A Truly Smart Comic
I am writing again about one of my favorite creators, Mark Wheatley. His “truly smart” comic is Radical Dreamer: Dreams Cannot Die! In a thousand years, the world becomes nearly inhabitable. The human population drops, and we live like animals. Until one day, someone finds an abandoned extraterrestrial city. There, ancient extraterrestrial technology is re-purposed — including anti-gravity slabs that allow a couple of entrepreneurs to build cities in the sky. These cities float high above the ruined planet.
In the new cities, a highly class-oriented society develops. Most people live as slaves. They are occasionally taken down to the dangerous ground-level where they will search through the City from the Stars for more abandoned technology. Max Wrighter is one of these slaves. He finds an alien “Dreamhead,” which allows its wearer to have a virtual reality experience. He develops software for the Dreamhead, which he sells to the wealthy class.
Max’s ultimate goal is to use the technology to provide free educational programs for the masses. He believes that knowledge is the key to eliminating some of the class disparity in his society. The Owners promise that they will one day implement his plans. But first — they employ him to make software that will allow users to experience mindless entertainment. They make a lot of money off this software, and users become addicted to the Dreamnet.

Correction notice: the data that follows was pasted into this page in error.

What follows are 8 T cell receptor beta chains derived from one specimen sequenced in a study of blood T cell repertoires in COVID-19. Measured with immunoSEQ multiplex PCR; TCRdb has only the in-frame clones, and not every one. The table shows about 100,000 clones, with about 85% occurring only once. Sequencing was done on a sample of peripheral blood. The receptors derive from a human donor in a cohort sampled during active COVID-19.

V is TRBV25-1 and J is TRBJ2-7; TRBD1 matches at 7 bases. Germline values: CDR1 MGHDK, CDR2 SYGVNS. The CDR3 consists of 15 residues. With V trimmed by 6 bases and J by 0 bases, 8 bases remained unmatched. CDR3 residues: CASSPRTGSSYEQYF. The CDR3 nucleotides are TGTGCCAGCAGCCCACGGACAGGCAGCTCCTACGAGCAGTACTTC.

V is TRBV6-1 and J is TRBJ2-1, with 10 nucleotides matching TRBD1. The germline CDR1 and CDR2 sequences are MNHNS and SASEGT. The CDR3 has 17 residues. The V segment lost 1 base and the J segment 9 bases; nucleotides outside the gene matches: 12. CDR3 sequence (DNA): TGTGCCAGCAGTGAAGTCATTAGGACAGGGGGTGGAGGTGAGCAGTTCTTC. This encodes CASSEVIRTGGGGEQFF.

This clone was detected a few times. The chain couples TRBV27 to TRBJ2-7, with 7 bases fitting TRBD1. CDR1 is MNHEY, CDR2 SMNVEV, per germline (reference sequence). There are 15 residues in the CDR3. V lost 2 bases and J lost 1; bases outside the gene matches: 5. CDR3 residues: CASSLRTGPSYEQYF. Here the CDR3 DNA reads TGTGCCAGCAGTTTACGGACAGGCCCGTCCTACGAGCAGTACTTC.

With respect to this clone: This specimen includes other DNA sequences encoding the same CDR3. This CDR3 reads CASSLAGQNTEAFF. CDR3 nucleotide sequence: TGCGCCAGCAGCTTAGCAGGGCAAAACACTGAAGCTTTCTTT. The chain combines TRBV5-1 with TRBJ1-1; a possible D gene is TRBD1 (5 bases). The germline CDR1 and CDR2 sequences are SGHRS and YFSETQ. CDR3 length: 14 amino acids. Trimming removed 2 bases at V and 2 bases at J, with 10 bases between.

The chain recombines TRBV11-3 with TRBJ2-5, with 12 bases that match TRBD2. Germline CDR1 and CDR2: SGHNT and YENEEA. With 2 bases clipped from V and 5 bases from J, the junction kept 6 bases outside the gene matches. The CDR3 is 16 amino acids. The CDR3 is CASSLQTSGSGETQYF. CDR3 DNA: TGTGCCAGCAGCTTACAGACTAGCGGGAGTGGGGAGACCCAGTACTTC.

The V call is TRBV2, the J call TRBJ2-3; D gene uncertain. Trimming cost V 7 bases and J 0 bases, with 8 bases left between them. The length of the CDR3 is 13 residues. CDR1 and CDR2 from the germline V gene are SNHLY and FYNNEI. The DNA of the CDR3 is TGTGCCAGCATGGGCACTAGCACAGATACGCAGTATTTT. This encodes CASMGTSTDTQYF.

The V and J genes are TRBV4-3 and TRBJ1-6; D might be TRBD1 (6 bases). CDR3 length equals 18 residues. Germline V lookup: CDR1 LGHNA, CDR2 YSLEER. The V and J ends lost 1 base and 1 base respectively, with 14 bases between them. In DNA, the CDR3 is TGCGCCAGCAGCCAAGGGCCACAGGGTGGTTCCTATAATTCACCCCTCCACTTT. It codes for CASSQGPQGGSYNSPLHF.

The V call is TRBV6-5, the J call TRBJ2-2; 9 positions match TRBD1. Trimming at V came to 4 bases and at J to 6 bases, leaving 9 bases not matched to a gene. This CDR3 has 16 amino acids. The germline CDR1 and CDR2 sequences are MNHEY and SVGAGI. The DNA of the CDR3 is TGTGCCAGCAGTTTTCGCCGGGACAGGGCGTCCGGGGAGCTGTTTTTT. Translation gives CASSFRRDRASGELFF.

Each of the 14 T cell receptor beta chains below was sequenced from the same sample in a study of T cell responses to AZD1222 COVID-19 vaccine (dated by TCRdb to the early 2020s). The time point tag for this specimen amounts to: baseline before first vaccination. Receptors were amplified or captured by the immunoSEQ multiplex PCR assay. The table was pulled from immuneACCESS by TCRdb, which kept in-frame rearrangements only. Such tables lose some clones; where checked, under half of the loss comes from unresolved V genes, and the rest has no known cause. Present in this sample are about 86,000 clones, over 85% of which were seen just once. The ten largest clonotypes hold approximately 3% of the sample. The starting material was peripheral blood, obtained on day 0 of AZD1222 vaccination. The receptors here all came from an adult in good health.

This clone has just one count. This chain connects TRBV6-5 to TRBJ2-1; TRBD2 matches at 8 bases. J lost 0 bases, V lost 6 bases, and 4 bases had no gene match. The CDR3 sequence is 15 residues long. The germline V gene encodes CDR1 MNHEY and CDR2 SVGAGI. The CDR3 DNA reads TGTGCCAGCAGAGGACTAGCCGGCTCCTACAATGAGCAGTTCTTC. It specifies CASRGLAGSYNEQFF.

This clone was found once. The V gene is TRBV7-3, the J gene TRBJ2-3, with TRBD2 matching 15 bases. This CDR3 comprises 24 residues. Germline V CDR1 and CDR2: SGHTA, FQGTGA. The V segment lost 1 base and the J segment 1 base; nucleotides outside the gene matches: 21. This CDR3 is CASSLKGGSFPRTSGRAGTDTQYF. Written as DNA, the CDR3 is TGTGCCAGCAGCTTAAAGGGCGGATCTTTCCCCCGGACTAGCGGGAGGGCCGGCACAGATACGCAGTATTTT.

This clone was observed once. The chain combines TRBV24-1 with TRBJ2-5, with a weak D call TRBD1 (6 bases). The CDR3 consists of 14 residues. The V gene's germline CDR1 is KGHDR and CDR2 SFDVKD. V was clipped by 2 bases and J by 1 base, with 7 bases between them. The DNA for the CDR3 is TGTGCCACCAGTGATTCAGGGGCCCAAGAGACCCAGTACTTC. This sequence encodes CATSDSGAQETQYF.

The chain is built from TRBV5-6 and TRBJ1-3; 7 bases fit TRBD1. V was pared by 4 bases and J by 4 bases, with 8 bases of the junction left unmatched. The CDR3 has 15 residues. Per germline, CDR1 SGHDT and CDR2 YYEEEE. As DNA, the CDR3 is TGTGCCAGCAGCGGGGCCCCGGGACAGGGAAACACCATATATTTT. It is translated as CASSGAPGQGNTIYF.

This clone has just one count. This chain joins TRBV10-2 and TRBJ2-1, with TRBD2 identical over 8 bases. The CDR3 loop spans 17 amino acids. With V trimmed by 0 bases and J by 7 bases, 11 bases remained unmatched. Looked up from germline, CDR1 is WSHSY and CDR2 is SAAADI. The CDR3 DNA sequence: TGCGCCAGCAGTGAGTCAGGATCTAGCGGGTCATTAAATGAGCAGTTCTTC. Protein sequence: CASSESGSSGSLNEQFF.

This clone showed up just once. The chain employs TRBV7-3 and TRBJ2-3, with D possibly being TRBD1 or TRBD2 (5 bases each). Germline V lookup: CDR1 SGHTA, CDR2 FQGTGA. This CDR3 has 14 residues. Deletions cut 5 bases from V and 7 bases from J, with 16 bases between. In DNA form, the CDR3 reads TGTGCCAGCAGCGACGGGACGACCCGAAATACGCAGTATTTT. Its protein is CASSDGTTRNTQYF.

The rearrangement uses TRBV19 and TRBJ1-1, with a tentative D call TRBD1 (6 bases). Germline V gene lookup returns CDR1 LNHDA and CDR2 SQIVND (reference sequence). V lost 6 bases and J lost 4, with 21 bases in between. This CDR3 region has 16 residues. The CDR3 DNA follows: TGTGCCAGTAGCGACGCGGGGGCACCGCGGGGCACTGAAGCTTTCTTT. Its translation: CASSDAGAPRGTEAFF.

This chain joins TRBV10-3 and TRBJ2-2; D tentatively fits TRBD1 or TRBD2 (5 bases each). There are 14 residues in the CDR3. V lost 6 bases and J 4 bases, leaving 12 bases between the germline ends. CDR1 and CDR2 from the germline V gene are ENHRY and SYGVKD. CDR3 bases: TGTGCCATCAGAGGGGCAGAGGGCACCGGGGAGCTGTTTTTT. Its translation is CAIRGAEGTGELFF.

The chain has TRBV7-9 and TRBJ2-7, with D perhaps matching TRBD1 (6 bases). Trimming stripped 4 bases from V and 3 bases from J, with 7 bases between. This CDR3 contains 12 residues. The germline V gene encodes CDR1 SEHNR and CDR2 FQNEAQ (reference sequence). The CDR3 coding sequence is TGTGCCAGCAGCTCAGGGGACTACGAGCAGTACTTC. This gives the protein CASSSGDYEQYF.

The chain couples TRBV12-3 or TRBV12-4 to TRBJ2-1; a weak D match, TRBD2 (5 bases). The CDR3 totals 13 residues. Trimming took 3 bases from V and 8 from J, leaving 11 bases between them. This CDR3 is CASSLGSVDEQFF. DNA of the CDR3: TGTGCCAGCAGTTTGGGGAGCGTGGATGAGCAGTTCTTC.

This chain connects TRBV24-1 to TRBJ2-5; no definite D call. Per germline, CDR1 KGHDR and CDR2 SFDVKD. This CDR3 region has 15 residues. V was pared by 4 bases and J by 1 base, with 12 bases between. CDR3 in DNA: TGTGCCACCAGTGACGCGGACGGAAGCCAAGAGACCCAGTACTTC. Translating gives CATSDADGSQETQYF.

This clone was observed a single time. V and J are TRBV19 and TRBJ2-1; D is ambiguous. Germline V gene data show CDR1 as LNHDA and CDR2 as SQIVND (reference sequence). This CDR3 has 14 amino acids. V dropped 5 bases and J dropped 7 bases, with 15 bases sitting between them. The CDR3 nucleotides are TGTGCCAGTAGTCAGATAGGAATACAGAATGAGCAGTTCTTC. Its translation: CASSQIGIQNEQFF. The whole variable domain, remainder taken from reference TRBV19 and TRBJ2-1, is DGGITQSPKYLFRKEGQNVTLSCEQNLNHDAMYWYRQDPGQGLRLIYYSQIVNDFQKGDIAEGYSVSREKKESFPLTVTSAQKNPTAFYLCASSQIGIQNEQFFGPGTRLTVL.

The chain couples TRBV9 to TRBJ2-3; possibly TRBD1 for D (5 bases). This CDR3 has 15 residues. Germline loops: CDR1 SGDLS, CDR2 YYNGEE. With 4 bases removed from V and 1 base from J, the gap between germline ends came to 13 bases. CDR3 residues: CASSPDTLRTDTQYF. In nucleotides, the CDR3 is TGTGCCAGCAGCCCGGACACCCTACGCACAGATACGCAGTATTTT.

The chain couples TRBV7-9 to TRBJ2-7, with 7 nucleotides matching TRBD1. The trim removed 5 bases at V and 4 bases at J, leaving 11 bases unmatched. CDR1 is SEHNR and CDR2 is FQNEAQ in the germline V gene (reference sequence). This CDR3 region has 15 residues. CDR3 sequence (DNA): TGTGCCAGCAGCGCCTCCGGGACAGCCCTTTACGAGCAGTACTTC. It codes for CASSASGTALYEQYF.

This book raises a lot of deep philosophical questions about the nature of consciousness, time and space. But what makes it a truly smart book is its commentary on art and entertainment. Our present-day Owners sell more mind-numbing and addictive fluff than provide educational content. Taking it a step further, one can’t help but wonder whether Wheatley is critiquing his own contributions to the comics medium when he has Max lament, “My parents, my Observer, my teachers — I sold my dreams to the Owners just to prove that I wasn’t a dreamer! I sold my dreams!”
How many of us artists tried to appease others by shoehorning ourselves into a practical career? To satisfy our families, to fit in to a society that places so much value on material gain? Worse, how many of us infected our creativity with foreign values? Tried to make our art more marketable? And thereby lost whatever it was that inspired us in the first place? How many of us sold out our dreams to prove that we’re not dreamers?
Dialogue © Mark Wheatley
Wheatley, Mark. Dreams Cannot Die!. Baltimore: Mark’s Giant Economy Size Comics!, 1996. Print.
Tomorrow: A Comic That Has to Make the List